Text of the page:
|Publication number||US2132539 A|
|Publication date||Oct 11, 1938|
|Filing date||Jan 27, 1936|
|Priority date||Jan 27, 1936|
|Publication number||US 2132539 A, US 2132539A, US-A-2132539, US2132539 A, US2132539A|
|Inventors||Randolph J Mcrae|
|Original Assignee||Gen Patents Ltd|
|Export Citation||BiBTeX, EndNote, RefMan|
|Referenced by (12), Classifications (24)|
|External Links: USPTO, USPTO Assignment, Espacenet|
Oct. 11,1938. R. J. M RAE 2,132,539
' PRODUCTION OF IONS Filed Jan. 27, 1936 7 Sheets-Sheet 1 INVENTOR .m
BYW 4 ATTORNEYS Oct. 11, 1938. R. J. M RAE PRODUCTION OF IdNs '7 Sheets-Sheet 2 r l \IVE \lTOR- W 7mm av d ATTORNEYS Filed Jan. 2'7, 1936 INVENTOR 7 Sheets-Sheet 3 ATTORNEYS Oct. 11, 1938. I R. J. MCRAE PRODUCTION OF IONS Filed Jan. 27,
Oct. 11, 1938. R. J. McRAE 2,132,539
PRODUCTION OF IONS Filed Jan. 27, 1956 7 Sheets-Sheet 4 \Q INVENTOR g ww ATTORNEYS Oct. 11,1938. R. J. MORAE. 2,132,539
PKODUCTION OF IONS Filed Jan. 27, 1936 7 SheetsSheet 5 I u l s g a $1 N g as i m g e I *1 I r lln... j mum ATTORNEYS R. J. MGRAE PRODUCTION OF IONS Oct 11, 1938.
'7 Sheets-Sheet 6 Filed Jan. 27, 1936 IIH WVV Ey INVENTOR BYdj pl ATTORNEYS QcL 11, 1938. R. J. McRAE PRODUCTION OF IONS Filed Jan. 27,1936 7 Sheets-Sheet 7 ATTORNEYS no v. Ac.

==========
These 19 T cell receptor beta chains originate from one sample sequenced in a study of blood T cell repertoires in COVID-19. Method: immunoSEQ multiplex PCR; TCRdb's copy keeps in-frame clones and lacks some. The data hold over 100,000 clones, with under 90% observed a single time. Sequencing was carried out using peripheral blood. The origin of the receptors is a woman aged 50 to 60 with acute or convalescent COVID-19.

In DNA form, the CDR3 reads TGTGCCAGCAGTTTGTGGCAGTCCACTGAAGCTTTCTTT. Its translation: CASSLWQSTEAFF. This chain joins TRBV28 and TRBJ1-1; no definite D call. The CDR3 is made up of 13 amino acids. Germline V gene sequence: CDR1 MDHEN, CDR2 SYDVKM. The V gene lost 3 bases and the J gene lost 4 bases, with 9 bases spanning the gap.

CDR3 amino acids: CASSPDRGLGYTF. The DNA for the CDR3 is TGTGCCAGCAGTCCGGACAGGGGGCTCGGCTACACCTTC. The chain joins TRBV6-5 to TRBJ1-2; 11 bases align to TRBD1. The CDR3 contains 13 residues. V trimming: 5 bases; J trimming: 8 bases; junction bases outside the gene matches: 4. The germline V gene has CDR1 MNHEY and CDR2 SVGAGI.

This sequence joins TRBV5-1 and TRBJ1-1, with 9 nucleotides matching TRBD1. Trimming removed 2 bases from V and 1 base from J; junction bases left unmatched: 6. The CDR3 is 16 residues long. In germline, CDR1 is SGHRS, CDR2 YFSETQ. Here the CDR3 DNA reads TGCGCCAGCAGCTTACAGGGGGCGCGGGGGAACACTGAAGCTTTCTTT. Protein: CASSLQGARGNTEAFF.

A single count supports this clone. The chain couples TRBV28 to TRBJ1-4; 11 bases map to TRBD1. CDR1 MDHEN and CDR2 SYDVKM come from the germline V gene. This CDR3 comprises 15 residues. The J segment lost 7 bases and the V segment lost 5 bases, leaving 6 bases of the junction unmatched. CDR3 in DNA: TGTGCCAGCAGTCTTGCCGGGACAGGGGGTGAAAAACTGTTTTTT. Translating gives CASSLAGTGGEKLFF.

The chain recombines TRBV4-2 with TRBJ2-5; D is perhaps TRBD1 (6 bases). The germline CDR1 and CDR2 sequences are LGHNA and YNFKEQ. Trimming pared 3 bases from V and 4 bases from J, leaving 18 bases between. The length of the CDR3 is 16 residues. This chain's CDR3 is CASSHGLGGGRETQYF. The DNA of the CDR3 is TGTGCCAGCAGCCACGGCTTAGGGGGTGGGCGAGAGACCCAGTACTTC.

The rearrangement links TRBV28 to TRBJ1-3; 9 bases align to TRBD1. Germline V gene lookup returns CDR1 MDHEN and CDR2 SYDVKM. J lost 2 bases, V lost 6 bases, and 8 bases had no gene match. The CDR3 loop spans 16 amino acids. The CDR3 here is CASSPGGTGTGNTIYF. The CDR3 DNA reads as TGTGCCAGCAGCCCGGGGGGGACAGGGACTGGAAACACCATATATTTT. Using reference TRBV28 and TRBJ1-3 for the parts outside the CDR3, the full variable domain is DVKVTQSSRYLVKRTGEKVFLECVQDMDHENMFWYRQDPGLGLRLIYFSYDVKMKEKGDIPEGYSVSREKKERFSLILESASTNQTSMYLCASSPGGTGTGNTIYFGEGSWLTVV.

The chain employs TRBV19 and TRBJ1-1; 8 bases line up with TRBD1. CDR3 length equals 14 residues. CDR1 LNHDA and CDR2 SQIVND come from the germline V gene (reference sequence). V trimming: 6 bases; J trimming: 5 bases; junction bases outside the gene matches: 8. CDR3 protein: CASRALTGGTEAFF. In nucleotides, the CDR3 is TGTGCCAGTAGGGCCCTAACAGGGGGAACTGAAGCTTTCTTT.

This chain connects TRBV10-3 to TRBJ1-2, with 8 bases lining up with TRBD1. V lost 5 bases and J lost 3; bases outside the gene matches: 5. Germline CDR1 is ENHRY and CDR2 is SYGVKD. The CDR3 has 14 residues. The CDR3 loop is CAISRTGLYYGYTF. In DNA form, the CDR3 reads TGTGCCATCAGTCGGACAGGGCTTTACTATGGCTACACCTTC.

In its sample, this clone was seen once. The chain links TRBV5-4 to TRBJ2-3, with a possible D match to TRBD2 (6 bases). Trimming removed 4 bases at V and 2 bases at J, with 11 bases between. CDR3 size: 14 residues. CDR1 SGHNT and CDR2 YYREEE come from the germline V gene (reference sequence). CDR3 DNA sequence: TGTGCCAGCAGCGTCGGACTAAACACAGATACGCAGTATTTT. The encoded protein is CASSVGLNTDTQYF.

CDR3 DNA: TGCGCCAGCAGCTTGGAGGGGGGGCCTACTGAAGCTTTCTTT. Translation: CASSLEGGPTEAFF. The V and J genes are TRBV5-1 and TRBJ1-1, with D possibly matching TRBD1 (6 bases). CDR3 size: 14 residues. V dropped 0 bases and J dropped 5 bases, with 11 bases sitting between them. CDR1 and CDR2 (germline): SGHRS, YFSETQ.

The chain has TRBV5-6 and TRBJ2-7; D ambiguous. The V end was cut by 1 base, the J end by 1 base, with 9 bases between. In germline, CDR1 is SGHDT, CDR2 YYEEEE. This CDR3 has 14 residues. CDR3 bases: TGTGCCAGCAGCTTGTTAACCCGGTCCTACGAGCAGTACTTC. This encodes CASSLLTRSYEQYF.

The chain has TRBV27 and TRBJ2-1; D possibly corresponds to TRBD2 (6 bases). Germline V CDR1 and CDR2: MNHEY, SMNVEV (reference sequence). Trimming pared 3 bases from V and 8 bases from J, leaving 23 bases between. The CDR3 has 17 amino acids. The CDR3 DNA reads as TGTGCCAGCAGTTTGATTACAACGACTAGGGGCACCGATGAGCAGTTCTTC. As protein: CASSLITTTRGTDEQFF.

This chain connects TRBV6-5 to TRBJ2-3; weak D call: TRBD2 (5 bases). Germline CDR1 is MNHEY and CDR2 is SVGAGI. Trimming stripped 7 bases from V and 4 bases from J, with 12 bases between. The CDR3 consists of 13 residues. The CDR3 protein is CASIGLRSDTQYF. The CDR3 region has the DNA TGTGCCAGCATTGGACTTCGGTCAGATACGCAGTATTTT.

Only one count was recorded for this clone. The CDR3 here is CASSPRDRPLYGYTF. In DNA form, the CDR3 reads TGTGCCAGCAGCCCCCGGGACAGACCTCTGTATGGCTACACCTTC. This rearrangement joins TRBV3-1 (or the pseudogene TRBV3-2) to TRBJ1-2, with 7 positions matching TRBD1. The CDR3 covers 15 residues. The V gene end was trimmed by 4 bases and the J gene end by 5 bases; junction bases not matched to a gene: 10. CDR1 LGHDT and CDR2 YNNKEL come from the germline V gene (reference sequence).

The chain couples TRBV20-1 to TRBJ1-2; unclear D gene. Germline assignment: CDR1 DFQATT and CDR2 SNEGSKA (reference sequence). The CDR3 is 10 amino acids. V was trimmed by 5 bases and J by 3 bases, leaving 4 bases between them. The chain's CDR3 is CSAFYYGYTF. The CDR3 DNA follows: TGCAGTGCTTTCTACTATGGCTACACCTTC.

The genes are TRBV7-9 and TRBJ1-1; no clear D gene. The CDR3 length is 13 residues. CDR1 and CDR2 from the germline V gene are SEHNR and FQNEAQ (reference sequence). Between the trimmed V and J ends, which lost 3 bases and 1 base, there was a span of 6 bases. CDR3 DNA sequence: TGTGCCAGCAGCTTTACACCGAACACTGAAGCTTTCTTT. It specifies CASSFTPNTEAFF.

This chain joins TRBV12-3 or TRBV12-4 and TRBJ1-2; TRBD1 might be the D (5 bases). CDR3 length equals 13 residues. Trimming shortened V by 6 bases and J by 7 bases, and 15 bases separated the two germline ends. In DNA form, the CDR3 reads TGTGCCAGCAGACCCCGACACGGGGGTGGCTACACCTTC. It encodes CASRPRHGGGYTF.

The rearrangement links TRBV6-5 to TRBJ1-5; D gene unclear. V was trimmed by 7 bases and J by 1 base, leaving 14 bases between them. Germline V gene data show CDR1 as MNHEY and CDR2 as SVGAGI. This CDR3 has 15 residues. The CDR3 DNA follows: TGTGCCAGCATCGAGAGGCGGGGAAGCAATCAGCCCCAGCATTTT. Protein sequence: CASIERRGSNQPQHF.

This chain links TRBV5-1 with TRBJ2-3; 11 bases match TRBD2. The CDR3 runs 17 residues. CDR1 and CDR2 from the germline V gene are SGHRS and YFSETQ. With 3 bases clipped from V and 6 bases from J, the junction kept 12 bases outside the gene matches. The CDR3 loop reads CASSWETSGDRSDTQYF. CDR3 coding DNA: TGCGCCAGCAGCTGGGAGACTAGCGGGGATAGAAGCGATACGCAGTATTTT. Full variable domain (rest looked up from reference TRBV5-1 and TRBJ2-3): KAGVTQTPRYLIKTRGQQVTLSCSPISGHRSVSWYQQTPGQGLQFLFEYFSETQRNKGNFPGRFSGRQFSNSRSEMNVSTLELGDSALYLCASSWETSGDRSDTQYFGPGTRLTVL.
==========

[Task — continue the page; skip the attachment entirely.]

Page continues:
health of human organisms.
Patented Oct. 11, 1938 UNITED 1 TENT rice PRODUCTION OF IONS Bahama Islands Application January 27, 1936, Serial No. 61,000
This invention relates broadly to the production of ions and the adsorption thereof on organisms.
The ionic content of atmospheric air is subject to somewhat wide variations depending upon several conditions such as sunshine, altitude, ventilation, and climatic conditions. On cloudy days the tendency is for the negative ioncontent to be less. At higher altitudes there is a tendency toward increase of the negative ion content and in mountainous regions the increase of negative ions per unit volume is marked. Lackof ventilation within an occupied room causes a rapid decrease of the negative ion content of the air therein, and a dropping barometric pressure is usually accompanied by an increase of positive ions in the atomphere near the earth.
The ionic content of air has an efl'ect on the Air containing an excess of negative ions may produce beneficial efiects in certain instances andin similar instances air containing an excess of positive ions may produce detrimental efiects. The beneficial effects of negative ions are especially marked when the ion is applied to human or other organisms according to this invention.